Thursday, January 17, 2013

Some people just don’t get the concept of doing things more efficiently!

We’re in a new year, and it seems that the Cook County Board has a resolution – they’re going to try to run their twice-a-month board meetings more efficiently.

At least that’s what their intent seems to be. In actuality, the board on Wednesday managed to plod its way through its public business in as inefficient a manner as possible.

FOR THE RECORD, the news reports that will come out of the Wednesday session will focus on gun control – particularly the fact that the county board approved a resolution telling the General Assembly to approve a bill now pending to restrict firearms even further.

The board also will consider a measure to make it a crime to fail to report a firearm missing. Cook County Sheriff Tom Dart says too many people who resell firearms to people who shouldn’t have them try claiming that “oops, I forgot” to report that weapon stolen!

But that activity managed to take up about, at most, a half-hour of a four-hour session. And it came at the very end of the session.

Anybody sitting through the county board activity on Wednesday had to endure hours of minutia – particularly a full hour on the subject of when it is appropriate to use electronic monitoring on someone rather than keeping them confined in the Cook County Jail.

THE CHANGE IN policy is that county board meetings now officially will start one hour later than they used to. While all the committee meetings that previously took place simultaneously with the board meeting will take place in the first hour that used to be the county board session.

It is good in one respect. It used to be a pain in the derriere to have to keep straight whether the board was acting as a board, a finance committee or some other entity.

But on Wednesday, it meant that the committees were done within 15 minutes. And that was delayed because the bulk of the commissioners couldn’t be bothered to show up on time.

Although they eventually straggled in and a quorum was reached, I couldn’t help but notice Commissioner John Fritchey, D-Chicago, showing up for business two minutes AFTER all the committee activity was over.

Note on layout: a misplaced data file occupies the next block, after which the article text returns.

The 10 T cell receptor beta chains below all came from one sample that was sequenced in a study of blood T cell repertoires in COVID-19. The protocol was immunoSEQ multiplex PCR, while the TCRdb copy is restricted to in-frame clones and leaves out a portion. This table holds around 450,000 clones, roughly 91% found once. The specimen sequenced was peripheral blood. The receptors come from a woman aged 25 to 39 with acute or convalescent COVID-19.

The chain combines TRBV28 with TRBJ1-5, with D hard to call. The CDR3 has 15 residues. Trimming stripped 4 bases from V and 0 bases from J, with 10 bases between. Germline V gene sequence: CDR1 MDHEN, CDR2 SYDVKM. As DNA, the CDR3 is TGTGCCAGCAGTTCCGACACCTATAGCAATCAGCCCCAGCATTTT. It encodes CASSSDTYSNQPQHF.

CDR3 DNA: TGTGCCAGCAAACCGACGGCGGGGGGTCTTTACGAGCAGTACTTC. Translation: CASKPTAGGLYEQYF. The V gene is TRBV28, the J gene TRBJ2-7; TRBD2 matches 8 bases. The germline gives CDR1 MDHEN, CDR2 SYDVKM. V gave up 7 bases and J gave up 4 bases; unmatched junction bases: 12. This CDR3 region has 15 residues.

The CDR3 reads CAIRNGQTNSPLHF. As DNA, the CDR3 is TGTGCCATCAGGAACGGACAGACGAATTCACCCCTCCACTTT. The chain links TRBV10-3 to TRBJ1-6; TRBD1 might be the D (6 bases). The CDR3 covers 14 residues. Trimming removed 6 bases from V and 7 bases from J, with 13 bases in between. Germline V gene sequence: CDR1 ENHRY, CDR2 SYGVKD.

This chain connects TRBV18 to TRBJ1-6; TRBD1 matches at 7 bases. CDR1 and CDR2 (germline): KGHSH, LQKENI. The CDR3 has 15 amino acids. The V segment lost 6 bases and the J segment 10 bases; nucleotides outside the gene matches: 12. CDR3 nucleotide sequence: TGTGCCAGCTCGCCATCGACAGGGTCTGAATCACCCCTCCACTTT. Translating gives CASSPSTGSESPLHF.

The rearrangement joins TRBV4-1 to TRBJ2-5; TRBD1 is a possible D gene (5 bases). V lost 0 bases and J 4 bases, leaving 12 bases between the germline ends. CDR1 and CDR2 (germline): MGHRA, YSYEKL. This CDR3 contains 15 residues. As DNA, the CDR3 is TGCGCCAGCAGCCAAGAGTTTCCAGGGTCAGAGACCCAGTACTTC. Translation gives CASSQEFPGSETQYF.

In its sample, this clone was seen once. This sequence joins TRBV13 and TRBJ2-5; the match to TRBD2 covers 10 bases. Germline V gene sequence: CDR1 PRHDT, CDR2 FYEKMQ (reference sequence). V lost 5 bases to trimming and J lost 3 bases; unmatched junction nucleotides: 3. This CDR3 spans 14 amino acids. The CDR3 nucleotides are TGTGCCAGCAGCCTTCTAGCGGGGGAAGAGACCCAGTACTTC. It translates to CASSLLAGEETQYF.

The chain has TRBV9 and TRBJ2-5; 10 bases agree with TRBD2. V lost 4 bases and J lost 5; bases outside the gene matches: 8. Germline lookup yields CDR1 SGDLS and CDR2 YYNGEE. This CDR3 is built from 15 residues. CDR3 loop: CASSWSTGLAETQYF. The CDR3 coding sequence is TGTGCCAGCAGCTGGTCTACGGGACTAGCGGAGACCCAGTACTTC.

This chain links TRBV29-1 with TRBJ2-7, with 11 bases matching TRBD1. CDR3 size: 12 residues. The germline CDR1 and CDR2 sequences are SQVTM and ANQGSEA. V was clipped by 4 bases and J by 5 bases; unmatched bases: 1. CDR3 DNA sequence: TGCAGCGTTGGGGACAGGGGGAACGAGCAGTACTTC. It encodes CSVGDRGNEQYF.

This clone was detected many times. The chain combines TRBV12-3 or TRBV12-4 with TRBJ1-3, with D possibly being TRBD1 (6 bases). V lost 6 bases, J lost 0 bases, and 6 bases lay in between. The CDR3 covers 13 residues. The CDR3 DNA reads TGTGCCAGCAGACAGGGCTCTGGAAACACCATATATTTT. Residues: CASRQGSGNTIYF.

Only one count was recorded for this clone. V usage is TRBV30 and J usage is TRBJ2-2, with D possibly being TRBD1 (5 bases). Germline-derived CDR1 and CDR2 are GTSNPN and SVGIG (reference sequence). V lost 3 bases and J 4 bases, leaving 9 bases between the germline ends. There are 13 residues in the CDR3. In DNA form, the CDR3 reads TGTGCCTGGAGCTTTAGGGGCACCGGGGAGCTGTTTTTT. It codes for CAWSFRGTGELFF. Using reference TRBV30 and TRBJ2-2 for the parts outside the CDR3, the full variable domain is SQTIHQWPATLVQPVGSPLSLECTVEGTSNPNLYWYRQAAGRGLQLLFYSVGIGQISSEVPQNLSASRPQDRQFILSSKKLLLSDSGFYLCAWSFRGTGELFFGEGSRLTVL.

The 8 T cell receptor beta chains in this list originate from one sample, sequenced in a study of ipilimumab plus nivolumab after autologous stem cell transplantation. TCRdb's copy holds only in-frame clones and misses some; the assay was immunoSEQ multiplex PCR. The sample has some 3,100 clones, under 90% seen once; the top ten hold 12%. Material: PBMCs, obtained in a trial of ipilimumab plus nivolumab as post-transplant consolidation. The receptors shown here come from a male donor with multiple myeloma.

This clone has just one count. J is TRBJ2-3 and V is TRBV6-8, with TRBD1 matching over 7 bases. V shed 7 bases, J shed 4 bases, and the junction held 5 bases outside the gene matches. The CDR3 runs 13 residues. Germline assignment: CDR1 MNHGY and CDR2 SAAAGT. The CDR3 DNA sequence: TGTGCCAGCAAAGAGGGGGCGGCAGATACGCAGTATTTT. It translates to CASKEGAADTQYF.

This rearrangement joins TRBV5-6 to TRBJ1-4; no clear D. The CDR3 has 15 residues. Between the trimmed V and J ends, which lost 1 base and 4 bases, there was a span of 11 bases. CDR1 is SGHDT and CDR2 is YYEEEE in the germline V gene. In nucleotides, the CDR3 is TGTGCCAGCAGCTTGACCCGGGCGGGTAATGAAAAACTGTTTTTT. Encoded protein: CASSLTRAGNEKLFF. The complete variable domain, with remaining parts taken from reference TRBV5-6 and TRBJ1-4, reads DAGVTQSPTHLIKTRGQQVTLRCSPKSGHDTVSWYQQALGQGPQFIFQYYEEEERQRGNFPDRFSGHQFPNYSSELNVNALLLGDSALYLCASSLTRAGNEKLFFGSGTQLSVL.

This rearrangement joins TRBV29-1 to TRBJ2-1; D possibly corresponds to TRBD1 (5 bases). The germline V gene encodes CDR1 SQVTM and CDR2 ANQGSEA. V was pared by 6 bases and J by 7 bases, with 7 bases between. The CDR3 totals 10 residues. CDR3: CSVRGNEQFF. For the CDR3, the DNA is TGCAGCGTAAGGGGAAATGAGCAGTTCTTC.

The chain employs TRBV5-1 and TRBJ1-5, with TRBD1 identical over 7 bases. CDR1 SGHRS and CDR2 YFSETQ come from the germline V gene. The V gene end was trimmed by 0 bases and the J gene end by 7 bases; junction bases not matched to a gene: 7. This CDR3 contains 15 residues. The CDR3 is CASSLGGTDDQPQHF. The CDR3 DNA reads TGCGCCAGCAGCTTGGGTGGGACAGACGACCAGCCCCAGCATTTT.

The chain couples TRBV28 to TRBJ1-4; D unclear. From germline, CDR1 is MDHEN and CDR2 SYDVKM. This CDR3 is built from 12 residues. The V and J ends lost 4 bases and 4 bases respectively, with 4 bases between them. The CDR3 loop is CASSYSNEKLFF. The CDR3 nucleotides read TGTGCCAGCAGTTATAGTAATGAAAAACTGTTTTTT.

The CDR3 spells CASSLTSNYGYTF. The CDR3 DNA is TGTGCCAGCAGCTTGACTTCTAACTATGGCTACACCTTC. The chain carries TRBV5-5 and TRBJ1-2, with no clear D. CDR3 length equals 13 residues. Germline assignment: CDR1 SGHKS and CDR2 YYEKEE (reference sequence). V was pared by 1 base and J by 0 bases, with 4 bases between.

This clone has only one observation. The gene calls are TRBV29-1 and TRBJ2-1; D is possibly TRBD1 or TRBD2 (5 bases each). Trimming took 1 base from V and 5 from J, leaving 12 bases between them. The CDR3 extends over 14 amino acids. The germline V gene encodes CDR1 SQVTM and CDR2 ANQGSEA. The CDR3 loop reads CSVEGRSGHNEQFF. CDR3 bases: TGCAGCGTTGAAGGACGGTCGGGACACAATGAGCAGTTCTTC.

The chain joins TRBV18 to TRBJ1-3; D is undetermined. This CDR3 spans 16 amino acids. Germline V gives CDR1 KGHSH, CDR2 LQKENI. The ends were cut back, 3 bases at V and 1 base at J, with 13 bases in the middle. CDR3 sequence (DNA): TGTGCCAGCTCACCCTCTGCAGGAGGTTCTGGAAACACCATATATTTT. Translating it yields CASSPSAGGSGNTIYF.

NOT THAT HE missed much! Although I think Commissioner Peter Silvestri, R-Elmwood Park, hit it right on the nose when he said, “the first time we do this new schedule, there’s no business.”

Even county board President Toni Preckwinkle was off a little bit, as she initially started the formal part of the county board meeting with an announcement that committees would now meet – only to be told by Commissioner John Daley, D-Chicago, that the committee business was already complete.’

"I’m going off the old script,” she quipped.

Actually, if there’s something that the county board could do if it were seriously interested in shortening its board meetings, it would be to do away with all those ceremonial resolutions they feel compelled to debate and discuss at will.

ON WEDNESDAY, THERE was but one (by Commissioner Jesus Garcia, D-Chicago, honoring the memory of a long-deceased doctor of Mexican ethnic heritage). But there have been times when they feel compelled to honor a half-dozen people at a time – which stretches out the pomp and fluff into hours of mind-numbing activity.

Then there are all the little tidbits of business – such as the awarding of a contract to Finer Foods of Chicago to provide all the poultry products that will be fed to inmates at the Juvenile Temporary Detention Center, or the deal that says county jail inmates will now be used to clean and feed the animal population at the Animal Care Facility, 2741 S. Western Ave. The city will pay the county just over $323,000 per year for that detail.

Daley might have been right technically when he said that making the change would allow the board meeting proper to “blow right through the agenda.”

But it still is a mind-numbing place to watch politicking take place – not truly gross enough to be classified as sausage-making.

BUT STILL NOT the most refined of processes to watch.

Which is why listening to Daley in response to the county board’s invocation might have been Wednesday’s highlight.

The pastor in question who gave the prayer recently transferred from a Bridgeport-neighborhood church to one in Hyde Park.

Which Daley – the life-long Bridgeport native himself – said amounts to, “leaving a great ward to go to a good ward.”


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